It’s so easy to get distracted and let the day get away from you. You’re busy all day and at the end of it you’ve gotten nothing meaningful accomplished. Worse, you didn’t even have any fun. In C.S. Lewis’ The Screwtape Letters, a demon gleefully describes a soul newly arrived in Hell lamenting “I now see that I spent most of my life doing neither what I ought, nor what I liked.” Sounds like last week to me.
The best way to get yourself on track is not push, but pull — with the right questions. Questions fly in under the radar of your resistance and the true answers present themselves in stark contrast to the false and murky haze of negative thought habits and what’s right in front of your nose.
Morning questions: First thing, before you get caught up in the whirl of to-dos and the demands of others, ask yourself any of the following questions. What would make this a great day? What are the three most important things I’d like to get done today? What am I most looking forward to today? The great thing is, your mind will come up with an answer. If you can’t think of anything, ask “What could I look forward to if I wanted to ?” Your mind will be set up to focus on what matters.
During the day: Alan Lakein, the author of the 1973 How to Get Control of Your Time and Your Life is credited with coining the classic question, “What is the best use of my time right now?” It’s so famous, it’s known as Lakein’s Question. Ask yourself this one often during the day. When I ask it when I’m farting around on Facebook, lingering on the phone with someone I didn’t want to talk to in the first place who just won’t say goodbye, or brooding over past woulda coulda shouldas, it’s an instant wake-up call.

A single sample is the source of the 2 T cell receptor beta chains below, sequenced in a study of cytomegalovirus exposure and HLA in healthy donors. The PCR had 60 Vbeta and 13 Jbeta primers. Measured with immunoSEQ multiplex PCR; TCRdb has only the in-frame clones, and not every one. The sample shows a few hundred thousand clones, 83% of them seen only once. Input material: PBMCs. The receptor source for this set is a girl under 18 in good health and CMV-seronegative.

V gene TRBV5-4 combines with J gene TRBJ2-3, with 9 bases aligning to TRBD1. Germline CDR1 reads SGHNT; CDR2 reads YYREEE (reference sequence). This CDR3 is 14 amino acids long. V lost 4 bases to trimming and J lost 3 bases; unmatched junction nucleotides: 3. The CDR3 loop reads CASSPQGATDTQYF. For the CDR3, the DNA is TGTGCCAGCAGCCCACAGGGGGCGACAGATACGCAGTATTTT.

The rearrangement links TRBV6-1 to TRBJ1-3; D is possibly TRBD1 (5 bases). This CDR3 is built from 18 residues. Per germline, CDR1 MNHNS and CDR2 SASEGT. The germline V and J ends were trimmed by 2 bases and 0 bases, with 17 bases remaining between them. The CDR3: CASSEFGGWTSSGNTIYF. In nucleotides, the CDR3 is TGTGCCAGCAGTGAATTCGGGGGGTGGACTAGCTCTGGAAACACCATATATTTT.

The surprising thing is, the answer isn’t always necessarily more work. It might be to get out from behind the computer and take a walk, hug your spouse or pick up your guitar from behind the couch and strum a few chords.
Can’t remember to ask? Set up an anchor — everytime you see the color red, or hear a car pass outside, or even (ahem) take a bathroom break.
End of the day: Time to take stock and celebrate.”What did I learn today?” “What did I accomplish today?” “What am I proud of today?” and most importantly: “What did I enjoy today?” This will take you mind off what didn’t get done and refocus you on the things that are most important to you.
Activity: Pick your favorites of these questions and add any of your own. Then put them on index cards or Post-its where you’ll see them. Decide on an anchor that will remind you to ask them thorughout the day.
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